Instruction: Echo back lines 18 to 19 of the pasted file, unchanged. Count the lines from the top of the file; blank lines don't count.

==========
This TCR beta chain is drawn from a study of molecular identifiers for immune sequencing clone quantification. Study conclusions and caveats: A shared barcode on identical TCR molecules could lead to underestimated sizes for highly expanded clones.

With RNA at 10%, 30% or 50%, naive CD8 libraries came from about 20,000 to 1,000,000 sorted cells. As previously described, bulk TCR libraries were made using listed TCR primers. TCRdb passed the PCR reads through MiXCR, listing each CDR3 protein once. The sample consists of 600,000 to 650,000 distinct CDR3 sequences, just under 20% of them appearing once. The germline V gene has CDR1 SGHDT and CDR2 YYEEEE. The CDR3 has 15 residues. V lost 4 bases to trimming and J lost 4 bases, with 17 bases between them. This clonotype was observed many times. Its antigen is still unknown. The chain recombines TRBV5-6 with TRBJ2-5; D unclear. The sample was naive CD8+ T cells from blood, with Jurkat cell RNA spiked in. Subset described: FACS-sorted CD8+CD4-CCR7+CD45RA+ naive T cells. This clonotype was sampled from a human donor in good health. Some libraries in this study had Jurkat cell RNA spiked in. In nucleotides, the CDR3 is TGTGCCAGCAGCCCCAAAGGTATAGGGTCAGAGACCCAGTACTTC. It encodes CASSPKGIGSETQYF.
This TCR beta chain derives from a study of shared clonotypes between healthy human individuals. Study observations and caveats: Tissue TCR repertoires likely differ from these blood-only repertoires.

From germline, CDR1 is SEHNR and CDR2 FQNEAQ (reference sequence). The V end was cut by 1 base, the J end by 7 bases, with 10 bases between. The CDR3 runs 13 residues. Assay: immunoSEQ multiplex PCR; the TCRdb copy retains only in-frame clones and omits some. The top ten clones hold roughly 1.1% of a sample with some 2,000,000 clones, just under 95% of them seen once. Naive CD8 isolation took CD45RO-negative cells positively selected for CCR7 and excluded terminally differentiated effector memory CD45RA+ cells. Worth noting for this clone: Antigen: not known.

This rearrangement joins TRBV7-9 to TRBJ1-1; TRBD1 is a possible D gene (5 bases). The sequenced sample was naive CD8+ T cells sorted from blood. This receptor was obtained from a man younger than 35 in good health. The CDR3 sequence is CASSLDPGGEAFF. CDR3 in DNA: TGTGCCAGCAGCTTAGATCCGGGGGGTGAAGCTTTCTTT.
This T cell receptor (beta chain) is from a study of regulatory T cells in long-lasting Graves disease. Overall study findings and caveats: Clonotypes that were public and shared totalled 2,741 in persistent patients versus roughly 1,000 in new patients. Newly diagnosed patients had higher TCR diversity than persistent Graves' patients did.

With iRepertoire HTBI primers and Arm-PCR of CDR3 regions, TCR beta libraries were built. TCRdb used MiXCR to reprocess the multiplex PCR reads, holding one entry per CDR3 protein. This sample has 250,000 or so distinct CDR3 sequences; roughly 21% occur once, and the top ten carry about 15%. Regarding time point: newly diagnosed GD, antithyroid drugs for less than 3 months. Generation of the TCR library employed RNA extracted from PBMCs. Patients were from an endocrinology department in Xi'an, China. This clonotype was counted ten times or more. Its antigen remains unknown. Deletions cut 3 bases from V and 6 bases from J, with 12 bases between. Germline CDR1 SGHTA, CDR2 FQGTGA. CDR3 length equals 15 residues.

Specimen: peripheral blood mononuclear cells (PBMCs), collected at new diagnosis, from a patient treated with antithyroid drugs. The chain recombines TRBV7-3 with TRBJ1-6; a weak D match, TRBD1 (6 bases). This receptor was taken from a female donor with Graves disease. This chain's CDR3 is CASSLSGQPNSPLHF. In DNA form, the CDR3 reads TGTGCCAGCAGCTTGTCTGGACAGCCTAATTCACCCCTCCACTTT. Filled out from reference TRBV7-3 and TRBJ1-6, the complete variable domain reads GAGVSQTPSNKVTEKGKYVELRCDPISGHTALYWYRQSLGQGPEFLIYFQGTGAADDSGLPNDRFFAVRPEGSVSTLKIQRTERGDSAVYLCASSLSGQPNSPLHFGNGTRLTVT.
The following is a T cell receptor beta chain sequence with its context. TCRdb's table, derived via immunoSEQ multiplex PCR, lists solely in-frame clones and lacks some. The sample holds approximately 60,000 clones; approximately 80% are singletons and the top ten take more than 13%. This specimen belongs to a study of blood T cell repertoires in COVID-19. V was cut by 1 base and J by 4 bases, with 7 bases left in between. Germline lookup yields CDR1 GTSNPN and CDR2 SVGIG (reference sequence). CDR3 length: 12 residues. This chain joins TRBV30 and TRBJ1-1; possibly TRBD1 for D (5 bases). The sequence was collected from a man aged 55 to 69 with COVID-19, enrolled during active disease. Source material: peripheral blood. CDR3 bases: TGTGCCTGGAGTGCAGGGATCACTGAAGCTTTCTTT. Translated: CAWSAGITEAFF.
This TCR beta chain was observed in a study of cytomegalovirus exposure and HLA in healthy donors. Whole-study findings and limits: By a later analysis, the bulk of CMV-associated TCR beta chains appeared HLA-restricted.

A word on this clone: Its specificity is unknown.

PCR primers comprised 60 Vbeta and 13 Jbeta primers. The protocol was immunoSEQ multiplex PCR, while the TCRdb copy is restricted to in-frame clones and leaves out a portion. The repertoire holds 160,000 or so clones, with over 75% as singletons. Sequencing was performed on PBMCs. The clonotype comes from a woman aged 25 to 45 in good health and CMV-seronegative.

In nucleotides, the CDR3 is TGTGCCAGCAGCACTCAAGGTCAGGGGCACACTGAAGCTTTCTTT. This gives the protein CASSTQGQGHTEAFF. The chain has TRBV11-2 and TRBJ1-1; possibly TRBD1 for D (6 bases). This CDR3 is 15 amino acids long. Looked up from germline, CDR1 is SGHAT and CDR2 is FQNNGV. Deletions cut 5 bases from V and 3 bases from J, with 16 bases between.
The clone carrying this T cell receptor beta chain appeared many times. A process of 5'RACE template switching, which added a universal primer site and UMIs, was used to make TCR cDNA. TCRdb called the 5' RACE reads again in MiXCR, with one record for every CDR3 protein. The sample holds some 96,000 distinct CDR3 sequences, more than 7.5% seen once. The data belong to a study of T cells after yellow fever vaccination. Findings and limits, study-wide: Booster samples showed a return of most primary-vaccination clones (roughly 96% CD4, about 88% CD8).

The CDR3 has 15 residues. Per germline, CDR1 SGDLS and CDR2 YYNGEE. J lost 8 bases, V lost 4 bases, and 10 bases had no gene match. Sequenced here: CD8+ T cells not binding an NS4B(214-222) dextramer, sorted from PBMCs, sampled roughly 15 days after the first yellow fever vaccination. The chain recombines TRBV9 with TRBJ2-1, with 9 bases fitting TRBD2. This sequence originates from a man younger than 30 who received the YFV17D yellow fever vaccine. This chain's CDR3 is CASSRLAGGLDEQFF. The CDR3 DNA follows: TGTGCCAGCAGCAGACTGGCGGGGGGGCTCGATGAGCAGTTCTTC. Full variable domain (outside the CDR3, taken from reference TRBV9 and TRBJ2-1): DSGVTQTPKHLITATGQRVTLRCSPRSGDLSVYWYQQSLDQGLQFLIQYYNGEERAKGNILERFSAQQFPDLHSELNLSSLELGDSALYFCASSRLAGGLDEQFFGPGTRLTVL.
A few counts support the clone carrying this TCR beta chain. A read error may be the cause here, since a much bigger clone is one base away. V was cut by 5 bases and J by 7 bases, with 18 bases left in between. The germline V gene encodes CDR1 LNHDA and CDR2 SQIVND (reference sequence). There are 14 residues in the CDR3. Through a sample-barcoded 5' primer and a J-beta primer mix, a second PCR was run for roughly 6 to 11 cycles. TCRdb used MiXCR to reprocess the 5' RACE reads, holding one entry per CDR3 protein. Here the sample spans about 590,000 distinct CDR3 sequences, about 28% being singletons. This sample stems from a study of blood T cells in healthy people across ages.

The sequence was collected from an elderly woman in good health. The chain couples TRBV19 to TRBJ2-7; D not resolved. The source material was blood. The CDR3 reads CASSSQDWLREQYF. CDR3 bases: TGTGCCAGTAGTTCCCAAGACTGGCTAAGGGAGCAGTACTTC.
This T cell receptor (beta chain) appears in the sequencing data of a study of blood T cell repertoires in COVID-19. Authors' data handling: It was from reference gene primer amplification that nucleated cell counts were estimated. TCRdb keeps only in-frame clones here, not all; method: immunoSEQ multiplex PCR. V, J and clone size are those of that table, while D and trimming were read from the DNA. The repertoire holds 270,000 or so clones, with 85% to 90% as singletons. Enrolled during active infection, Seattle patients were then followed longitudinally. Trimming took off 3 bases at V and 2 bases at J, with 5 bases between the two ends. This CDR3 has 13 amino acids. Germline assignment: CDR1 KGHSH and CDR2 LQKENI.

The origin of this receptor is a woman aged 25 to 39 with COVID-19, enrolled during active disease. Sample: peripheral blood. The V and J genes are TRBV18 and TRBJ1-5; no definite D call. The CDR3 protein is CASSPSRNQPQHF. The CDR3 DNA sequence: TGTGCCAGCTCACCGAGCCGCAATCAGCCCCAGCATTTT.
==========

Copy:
This T cell receptor (beta chain) appears in the sequencing data of a study of blood T cell repertoires in COVID-19. Authors' data handling: It was from reference gene primer amplification that nucleated cell counts were estimated. TCRdb keeps only in-frame clones here, not all; method: immunoSEQ multiplex PCR. V, J and clone size are those of that table, while D and trimming were read from the DNA. The repertoire holds 270,000 or so clones, with 85% to 90% as singletons. Enrolled during active infection, Seattle patients were then followed longitudinally. Trimming took off 3 bases at V and 2 bases at J, with 5 bases between the two ends. This CDR3 has 13 amino acids. Germline assignment: CDR1 KGHSH and CDR2 LQKENI.

The origin of this receptor is a woman aged 25 to 39 with COVID-19, enrolled during active disease. Sample: peripheral blood. The V and J genes are TRBV18 and TRBJ1-5; no definite D call. The CDR3 protein is CASSPSRNQPQHF. The CDR3 DNA sequence: TGTGCCAGCTCACCGAGCCGCAATCAGCCCCAGCATTTT.